As I mentioned, asparagus is a super special veggie – let me tell you what I mean. Asparagus is a great source of inulin, a substance that is not digested in the stomach. Instead, it makes it’s way to our large intestines where it supports the growth of good bacteria. By helping out those good guys we support healthier digestion, improve nutrient absorption, and can lower the risk of colon cancer. Plus, asparagus is loaded in vitamin K, important for bone health and blood clotting and vitamin B1 for proper energy production and nerve health.

Listen up ladies! Asparagus is rich in folate. That important nutrient that you need to load up on if you’re pregnant. Get it in!

If the health benefits don’t have you convinced, let me leave you with this. Asparagus is one of the easiest veggies to prepare. With about 5 strokes of your knife, a hot pan and some healthy fat you’ve got a fantastic side dish in 5 minutes. Yeah, I’m a sucker for convenience too!

When I got home from the market I stared at my two bunches of asparagus on the kitchen counter and thought, “this sure is A LOT of asparagus for two people!” So, I decided to create a dish that could be eaten hot or cold so I could easily eat it as a quick lunch. What resulted was a delicious spring dish that could be served as a vegetable side, a room temperature salad or a grab and go lunch. Win, win, win!


Asparagus and Bean Salad with Lemon Ginger Aioli 

Serves 3-4

½ tablespoon organic extra virgin olive oil
1 tablespoon shallot (you can also use a yellow onion)
½ teaspoon ground coriander
1 bunch asparagus, about ½ pound, cut into pinky finger length pieces
1 cup chickpeas (rinsed and drained if canned)
1 tablespoon fresh lemon juice
½ teaspoon tarragon (or other fresh herbs you have on hand)
1 teaspoon parsley
sea salt
freshly grated lemon zest (from organic lemon!)


  1. In a large sauté pan heat olive oil over medium heat. Add shallot (if using) and sauté, stirring occasionally 2-3 minutes until it begins to soften and become translucent. Lower heat if shallot begins to brown.
  2. Stir in coriander and sauté about 1 minute more until the spice becomes fragrant.
  3. Add asparagus pieces and stir until well combined with the shallot and coriander. Cook the asparagus, stirring occasionally, for a total of about 4-5 minutes until it just starts to become bright green. Add the chickpeas and stir until well combined. Cook about 3-4 minutes more until the chickpeas are cooked through and the asparagus is green and still has crunch.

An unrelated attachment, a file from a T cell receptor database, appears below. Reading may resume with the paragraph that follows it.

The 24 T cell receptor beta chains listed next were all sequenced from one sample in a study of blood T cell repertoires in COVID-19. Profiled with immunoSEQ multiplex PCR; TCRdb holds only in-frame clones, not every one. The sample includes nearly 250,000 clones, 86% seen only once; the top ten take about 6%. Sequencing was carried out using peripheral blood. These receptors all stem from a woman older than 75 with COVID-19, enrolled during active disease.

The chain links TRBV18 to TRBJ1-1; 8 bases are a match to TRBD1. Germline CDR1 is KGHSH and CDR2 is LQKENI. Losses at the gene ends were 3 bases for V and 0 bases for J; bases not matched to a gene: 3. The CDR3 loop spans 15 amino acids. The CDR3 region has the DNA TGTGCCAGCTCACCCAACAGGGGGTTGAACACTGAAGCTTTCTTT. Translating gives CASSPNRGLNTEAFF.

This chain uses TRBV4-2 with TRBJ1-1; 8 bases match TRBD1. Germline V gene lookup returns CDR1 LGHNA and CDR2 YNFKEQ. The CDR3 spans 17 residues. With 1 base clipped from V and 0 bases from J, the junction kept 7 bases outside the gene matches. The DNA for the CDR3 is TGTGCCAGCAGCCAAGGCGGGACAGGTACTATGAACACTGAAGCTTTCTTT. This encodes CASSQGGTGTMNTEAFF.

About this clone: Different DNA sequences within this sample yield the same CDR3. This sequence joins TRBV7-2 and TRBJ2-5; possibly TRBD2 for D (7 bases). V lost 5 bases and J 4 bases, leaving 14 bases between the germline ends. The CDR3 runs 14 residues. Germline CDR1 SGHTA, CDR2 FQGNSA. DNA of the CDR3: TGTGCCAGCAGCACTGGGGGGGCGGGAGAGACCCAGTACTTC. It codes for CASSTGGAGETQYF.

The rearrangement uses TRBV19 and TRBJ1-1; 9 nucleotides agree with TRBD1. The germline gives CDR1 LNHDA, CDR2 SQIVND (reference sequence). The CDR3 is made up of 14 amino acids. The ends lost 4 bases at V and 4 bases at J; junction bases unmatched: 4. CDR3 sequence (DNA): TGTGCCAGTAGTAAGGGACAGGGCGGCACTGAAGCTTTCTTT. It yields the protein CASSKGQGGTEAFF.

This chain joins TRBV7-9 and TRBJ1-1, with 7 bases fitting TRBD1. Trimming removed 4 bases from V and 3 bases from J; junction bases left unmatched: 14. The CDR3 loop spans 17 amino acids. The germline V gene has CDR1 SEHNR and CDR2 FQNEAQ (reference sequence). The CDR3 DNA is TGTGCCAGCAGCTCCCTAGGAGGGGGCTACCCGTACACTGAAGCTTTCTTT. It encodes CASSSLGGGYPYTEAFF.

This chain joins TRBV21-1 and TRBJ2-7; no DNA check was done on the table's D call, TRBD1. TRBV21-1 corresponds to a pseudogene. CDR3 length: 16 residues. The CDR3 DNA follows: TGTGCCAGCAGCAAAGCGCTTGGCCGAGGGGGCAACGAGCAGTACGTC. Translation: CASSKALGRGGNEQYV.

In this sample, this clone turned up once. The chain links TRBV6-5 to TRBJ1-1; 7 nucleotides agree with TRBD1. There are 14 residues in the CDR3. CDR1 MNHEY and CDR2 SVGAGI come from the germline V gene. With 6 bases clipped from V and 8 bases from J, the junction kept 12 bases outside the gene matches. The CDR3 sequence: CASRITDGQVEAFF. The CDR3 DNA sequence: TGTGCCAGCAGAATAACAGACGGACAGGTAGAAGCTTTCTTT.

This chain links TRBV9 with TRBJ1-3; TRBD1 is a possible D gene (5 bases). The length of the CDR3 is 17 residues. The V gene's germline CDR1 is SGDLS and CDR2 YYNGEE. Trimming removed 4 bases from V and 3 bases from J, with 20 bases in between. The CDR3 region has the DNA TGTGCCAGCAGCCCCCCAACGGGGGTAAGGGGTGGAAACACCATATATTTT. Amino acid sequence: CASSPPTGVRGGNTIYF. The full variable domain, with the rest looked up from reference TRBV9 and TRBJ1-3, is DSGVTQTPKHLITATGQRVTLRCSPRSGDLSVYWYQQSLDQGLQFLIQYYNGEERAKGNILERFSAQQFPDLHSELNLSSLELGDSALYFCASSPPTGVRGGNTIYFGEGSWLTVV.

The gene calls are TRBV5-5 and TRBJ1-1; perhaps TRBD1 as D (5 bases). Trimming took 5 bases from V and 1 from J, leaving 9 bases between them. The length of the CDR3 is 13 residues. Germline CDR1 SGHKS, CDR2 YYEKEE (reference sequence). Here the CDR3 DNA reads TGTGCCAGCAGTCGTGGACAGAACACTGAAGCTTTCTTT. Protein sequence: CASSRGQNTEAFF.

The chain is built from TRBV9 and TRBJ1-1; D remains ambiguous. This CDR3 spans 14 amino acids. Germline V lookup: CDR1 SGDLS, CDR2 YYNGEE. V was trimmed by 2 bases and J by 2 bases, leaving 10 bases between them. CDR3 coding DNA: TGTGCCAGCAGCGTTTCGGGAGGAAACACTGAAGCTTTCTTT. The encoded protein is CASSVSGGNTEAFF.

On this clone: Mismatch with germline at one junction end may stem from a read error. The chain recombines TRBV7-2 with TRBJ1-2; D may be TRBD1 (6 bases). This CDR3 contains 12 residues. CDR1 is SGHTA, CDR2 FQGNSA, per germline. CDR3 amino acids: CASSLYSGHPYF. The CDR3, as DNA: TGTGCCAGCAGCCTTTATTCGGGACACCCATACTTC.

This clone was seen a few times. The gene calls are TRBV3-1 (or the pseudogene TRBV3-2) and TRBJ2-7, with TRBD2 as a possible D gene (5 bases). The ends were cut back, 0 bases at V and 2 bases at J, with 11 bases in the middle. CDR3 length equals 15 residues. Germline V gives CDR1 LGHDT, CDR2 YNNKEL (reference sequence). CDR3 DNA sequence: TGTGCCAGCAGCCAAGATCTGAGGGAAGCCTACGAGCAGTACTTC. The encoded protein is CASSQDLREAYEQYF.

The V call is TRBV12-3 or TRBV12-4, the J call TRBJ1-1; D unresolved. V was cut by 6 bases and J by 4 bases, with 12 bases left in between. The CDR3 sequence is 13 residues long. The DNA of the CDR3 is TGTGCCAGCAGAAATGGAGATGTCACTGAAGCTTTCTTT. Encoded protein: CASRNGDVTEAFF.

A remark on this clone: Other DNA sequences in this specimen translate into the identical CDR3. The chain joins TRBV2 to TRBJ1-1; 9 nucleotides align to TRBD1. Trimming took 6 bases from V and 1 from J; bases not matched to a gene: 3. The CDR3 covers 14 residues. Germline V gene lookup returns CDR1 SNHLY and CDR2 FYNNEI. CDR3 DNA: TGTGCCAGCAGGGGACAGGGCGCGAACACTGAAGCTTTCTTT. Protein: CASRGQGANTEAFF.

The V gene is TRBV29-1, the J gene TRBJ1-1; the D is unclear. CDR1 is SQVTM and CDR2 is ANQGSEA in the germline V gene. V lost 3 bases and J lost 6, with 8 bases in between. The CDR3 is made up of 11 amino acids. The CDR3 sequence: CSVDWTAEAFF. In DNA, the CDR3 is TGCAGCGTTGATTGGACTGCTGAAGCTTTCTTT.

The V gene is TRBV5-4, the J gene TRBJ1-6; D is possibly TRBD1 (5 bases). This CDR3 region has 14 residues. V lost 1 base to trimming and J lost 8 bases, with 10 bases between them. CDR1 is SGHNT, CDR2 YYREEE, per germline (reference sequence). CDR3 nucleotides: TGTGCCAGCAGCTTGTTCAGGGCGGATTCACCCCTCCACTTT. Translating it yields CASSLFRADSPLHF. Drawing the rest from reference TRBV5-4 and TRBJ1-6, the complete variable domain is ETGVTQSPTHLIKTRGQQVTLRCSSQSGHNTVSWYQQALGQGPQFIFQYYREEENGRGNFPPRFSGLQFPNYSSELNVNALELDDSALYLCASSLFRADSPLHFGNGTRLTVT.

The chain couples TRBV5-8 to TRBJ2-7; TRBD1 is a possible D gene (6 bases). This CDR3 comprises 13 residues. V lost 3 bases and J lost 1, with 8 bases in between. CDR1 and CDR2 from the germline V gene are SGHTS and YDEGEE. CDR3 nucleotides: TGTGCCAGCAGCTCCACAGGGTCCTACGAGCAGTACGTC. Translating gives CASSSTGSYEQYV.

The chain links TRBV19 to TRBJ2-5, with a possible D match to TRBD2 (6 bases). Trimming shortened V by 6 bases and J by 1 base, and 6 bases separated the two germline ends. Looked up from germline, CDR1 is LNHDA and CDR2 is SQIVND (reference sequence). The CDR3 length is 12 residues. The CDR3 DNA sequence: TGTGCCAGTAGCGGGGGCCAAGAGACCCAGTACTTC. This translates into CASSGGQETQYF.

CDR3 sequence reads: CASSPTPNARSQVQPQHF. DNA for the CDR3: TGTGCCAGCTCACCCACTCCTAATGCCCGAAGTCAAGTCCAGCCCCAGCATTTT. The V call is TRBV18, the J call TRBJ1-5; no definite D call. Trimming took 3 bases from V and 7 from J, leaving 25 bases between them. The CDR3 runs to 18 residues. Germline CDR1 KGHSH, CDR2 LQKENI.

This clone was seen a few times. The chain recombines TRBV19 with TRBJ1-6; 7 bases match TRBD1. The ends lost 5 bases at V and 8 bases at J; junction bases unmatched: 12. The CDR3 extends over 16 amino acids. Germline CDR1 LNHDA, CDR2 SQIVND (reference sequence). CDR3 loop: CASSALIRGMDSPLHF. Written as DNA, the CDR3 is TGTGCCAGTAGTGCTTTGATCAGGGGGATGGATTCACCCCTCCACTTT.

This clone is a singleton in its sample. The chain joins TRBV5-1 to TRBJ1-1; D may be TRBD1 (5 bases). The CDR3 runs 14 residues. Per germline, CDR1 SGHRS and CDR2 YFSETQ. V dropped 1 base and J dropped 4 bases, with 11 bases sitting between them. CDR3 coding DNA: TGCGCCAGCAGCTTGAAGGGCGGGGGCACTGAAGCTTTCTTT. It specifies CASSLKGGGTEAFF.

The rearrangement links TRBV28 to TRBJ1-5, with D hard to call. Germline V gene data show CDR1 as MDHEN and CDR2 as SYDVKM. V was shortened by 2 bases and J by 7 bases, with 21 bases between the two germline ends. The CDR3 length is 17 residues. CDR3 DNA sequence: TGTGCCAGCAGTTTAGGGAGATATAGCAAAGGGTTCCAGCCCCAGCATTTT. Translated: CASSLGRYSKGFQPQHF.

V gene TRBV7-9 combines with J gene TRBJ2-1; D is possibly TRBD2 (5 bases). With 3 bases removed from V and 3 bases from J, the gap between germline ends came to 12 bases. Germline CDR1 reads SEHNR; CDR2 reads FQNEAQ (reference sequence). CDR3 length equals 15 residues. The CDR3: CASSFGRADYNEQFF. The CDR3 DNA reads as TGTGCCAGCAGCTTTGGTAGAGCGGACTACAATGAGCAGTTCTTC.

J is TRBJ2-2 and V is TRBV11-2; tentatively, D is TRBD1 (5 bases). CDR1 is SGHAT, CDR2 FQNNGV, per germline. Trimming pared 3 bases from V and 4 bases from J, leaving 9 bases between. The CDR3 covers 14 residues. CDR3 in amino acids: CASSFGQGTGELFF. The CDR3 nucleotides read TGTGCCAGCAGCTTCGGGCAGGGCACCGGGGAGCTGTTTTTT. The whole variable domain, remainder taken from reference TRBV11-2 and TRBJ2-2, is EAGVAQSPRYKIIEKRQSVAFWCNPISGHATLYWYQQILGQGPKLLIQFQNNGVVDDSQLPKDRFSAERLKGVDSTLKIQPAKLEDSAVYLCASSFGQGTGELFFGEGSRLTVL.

4. Turn off the heat and stir in the lemon juice, tarragon and parsley. Season with sea salt to taste. The lemon juice should release any yummy bits that have stuck to the bottom of the pan.
  5. Put asparagus and bean salad in a serving bowl and garnish with lemon zest. Enjoy!

Serving suggestions: This salad is perfect warm, room temperature or cold as a leftover for lunch. It can also be combined with a grain like wild rice or quinoa to extend it or make a heartier meal. Also delicious with tuna, topped with a soft boiled egg or added to a homemade broth for soup. When asparagus is out of season substitute in another veggie like broccoli, summer squash or turnips. To make it even snazzier you can finish it off with toasted hazelnuts or almond slivers!

Inspired by Wild Apple Magazine

Lemon Ginger Aioli

½ cup cashews, soaked in water 2-6 hours
½ teaspoon fresh ginger, grated
2 tablespoons lemon juice
½ teaspoon white miso paste
1 teaspoon flaxseed oil
3-4 tablespoons water
sea salt to taste


  1. In a blender combine cashews, ginger, lemon juice, miso paste, flaxseed oil and 2 tablespoons of the water. Blend until well combined. Add more of the water and blend again if it needs to be thinned out more. You can adjust the consistency to your liking my adding more or less water.
  2. Taste and add sea salt to taste. Enjoy!

Serving suggestions: You can easily adjust the seasoning of this dressing by using other ingredients such as toasted sesame oil instead of the flaxseed oil or tamari instead of salt. If you don’t have cashews or forgot to soak them you can use the same amount of tahini in place of the cashews.

Serve the aioli dressing alongside the asparagus bean salad so everyone can add the right amount to their liking. Store the aioli in a glass container for 3-5 days.

Inspired by Heather Crosby, YumUniverse.com


Comments { 1 } · Posted on May 21, 2014 in Healthy Recipes

Gingered Cabbage and Carrot Slaw

I typically serve a big salad with every dinner. We skip salad plates and usually just eat it right out of a big ceramic salad bowl we received as a wedding gift. It’s become such a habit that I always forget to give dinner guests salad plates and I have to stop myself from diving fork-first into the bowl. You know your friends are considered family when they are invited to eat directly out of your salad bowl.